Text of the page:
Many travel companies now specialize in adventure vacations in various Nordic countries.

Often called 'arctic safaris,' these expeditions allow travelers to combine a number of activities, such as dog sledding, whale watching, and viewing the Northern Lights, giving them a chance to map out their ideal guided excursion.

"Luxury travel in the Nordic is growing rapidly and we're here to tell the story of nature in the area," says Janne Honkanen, founder and CEO of the Finland-based Luxury Action travel company.

The arctic safaris cost roughly $4,500 to $111,170 depending on the activities participants choose and the amount of time the stay in the area.


Why this wildly popular clothing brand models its business off companies like Apple and Pixar

Many new businesses look to successful brands in the same industry for inspiration and strategies they can mirror.

Not Everlane, an online clothing retailer that has gained a cult following since releasing its first T-shirt in 2011. Rather, the company takes its lead from Silicon Valley giant Apple and massively successful movie studio Pixar.

Everlane puts its community first, starting each product brainstorm with questions about how and where customers would utilize a certain item of clothing. By placing the customer top of mind from the get-go, Everlane avoids the missing the mark the way brands who rely primarily on data and financials tend to do.


Teens no longer want the one thing retailers have been banking on for years

Teens are changing the shape of retail as we know it.

But as companies struggle to survive, it's important for retailers to know what they like — and don't like.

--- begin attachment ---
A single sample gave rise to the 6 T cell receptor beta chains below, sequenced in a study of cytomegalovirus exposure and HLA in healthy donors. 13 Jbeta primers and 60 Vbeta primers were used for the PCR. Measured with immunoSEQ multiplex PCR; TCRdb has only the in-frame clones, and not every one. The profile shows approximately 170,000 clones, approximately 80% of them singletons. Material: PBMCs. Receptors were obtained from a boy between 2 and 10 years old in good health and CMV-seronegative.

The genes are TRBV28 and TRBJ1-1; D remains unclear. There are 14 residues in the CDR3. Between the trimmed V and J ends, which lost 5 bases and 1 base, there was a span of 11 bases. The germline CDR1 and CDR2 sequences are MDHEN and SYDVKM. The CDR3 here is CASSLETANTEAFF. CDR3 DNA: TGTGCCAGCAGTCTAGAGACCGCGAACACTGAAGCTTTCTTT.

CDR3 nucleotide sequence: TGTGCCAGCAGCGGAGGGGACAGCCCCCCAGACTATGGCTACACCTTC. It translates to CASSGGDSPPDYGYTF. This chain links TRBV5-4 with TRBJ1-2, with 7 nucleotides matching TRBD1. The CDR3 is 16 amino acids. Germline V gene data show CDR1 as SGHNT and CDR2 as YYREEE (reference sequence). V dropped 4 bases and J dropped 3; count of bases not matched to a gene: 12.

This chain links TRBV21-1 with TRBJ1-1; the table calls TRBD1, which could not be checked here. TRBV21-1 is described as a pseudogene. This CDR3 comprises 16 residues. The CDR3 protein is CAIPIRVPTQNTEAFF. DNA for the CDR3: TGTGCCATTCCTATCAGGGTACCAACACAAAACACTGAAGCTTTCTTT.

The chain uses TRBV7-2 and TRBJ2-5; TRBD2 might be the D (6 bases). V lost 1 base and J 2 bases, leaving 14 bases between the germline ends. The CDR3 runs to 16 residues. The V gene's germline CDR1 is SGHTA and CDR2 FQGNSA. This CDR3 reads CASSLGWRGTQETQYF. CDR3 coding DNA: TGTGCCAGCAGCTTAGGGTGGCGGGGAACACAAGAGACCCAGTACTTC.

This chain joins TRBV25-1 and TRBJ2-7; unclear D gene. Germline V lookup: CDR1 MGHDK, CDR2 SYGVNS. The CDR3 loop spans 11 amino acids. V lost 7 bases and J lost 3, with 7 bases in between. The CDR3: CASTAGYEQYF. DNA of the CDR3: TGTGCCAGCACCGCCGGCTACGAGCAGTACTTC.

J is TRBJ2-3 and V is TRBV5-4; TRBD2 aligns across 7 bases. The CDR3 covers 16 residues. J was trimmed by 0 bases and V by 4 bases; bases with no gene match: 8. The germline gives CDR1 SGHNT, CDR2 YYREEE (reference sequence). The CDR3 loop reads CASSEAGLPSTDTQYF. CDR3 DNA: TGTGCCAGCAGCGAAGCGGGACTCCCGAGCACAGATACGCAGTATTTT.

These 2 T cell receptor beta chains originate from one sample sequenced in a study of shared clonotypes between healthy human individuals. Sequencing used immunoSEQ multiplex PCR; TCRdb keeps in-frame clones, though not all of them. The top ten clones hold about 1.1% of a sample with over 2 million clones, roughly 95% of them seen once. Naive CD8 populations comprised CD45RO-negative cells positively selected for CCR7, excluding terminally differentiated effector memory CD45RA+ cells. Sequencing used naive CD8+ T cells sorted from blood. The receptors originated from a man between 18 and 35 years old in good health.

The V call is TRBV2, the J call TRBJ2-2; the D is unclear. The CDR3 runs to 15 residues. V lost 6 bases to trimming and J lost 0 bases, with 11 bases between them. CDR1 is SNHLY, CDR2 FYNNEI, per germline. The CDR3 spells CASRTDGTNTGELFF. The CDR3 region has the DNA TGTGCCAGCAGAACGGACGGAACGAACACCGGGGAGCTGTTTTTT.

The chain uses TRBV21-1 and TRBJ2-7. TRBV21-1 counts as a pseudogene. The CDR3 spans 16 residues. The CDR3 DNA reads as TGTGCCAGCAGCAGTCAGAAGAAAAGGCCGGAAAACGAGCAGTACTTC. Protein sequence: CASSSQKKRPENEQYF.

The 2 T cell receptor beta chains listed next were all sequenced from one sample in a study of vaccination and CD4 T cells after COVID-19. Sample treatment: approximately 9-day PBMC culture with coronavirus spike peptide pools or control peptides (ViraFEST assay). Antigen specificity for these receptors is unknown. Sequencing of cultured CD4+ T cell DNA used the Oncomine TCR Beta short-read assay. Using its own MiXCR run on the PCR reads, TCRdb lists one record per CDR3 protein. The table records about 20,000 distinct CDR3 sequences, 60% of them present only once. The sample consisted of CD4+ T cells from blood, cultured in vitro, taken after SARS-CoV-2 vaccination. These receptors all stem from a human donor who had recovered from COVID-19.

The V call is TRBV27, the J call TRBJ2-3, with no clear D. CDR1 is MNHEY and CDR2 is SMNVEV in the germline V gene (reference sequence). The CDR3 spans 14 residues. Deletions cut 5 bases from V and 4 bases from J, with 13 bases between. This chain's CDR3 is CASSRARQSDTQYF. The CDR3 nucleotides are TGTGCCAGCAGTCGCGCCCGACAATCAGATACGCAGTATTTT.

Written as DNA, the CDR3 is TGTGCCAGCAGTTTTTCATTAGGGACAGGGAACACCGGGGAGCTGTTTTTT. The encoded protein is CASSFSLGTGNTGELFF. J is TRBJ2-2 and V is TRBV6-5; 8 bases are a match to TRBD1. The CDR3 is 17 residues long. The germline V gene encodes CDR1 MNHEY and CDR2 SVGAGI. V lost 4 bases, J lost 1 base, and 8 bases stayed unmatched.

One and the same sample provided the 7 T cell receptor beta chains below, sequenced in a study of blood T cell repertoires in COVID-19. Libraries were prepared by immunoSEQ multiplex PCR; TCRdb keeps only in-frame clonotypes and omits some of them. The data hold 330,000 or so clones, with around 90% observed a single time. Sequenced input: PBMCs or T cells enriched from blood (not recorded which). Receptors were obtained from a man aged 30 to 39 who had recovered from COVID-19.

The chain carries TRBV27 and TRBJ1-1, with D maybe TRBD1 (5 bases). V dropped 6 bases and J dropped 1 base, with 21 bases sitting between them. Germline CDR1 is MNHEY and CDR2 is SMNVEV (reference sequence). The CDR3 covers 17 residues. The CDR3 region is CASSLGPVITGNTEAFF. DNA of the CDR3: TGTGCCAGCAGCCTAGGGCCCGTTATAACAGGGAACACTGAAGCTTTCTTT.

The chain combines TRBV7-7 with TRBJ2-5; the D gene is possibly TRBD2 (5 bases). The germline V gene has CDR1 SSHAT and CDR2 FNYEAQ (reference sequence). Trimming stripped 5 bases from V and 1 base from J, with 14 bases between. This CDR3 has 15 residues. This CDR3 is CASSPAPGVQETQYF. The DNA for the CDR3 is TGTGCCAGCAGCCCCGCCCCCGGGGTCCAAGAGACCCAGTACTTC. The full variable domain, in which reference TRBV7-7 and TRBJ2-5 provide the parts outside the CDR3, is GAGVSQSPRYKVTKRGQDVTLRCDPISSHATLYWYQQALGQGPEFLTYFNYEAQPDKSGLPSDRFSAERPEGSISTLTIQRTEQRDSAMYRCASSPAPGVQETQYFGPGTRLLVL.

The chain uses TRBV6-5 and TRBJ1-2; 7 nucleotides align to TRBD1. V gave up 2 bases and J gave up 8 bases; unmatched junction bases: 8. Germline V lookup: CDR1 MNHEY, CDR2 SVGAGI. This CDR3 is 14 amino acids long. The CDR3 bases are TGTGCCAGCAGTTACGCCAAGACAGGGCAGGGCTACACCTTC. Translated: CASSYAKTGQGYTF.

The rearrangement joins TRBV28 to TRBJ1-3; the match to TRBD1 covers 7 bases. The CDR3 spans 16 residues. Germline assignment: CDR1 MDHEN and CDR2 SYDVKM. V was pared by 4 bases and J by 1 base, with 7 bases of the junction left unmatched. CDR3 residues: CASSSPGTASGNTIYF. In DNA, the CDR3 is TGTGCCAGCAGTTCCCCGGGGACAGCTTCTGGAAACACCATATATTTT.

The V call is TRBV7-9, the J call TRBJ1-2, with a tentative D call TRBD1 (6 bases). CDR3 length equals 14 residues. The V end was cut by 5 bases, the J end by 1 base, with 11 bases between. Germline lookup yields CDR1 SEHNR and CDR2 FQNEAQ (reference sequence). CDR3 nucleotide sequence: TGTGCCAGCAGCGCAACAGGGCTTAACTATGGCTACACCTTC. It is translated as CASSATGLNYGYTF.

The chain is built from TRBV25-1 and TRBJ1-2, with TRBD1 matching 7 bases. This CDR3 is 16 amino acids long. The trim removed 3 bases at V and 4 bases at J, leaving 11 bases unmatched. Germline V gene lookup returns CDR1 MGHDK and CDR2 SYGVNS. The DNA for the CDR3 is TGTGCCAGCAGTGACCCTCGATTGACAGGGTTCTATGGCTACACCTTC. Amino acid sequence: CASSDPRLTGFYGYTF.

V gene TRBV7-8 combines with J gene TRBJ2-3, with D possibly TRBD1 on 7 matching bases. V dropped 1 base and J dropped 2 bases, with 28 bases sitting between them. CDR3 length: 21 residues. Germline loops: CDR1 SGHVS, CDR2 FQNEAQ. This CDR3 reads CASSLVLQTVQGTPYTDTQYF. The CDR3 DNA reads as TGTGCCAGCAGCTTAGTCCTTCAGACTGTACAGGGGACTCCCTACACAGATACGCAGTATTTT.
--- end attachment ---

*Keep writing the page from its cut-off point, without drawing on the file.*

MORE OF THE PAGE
Business Insider polled 110 teens to find out some answers to some questions retailers may have about teens.

The group we polled told us something they don't care about: Brand-name apparel, a hallmark of shopping for clothes as a teen in the early aughts.

Now Gen Z — whose constituents are famously picky — care mostly about how clothes look.

We asked teens what the biggest factor is when it comes to deciding if they'll buy apparel.


‘We've not got a clue who she is’ – The big issues facing the UK’s new culture secretary

Culture secretary Karen Bradley walked into the Department for Culture Media & Sport (DCMS) for her first day on Friday, after being appointed to new Prime Minister Theresa May's cabinet the day earlier, and she will have been greeted by a creaking in-tray.

The DCMS is in the throes of nailing down the BBC’s future for the next 11 years and pushing through the Digital Economy Bill, which will give UK residents better access to broadband.

It is also weighing up whether to privatise Channel 4, a uniquely British broadcasting institution.

But perhaps former Home Office minister Bradley’s biggest challenge will be making herself known to a group of creative industries who are largely clueless about her views and ambitions.


Intel's CEO is trying to revamp his 48-year-old company — and it’s causing a lot of anger and turmoil (INTC)

Shortly after Intel's April quarter-earnings call with Wall Street analysts, CEO Brian Krzanich headed to the Business Update Meeting, the company’s quarterly all-hands widely known as "BUM."

The crowd was predictably hostile: Intel had just announced 12,000 job cuts, or an 11% workforce reduction, one of the largest in company history.

There was an air of tension as Intel didn’t give any advanced notice about the layoffs, according to several employees who attended the all-hands meeting.

During the hour-long meeting, Krzanich was asked pointed questions about site closures, project cancellations, and the long-term goal of the restructuring.

At one point, Krzanich had to answer why he took a raise when the rest of the company was trying to save costs through job cuts. (His response: He started with a low salary and is still below the median for his position compared to his peers, as noted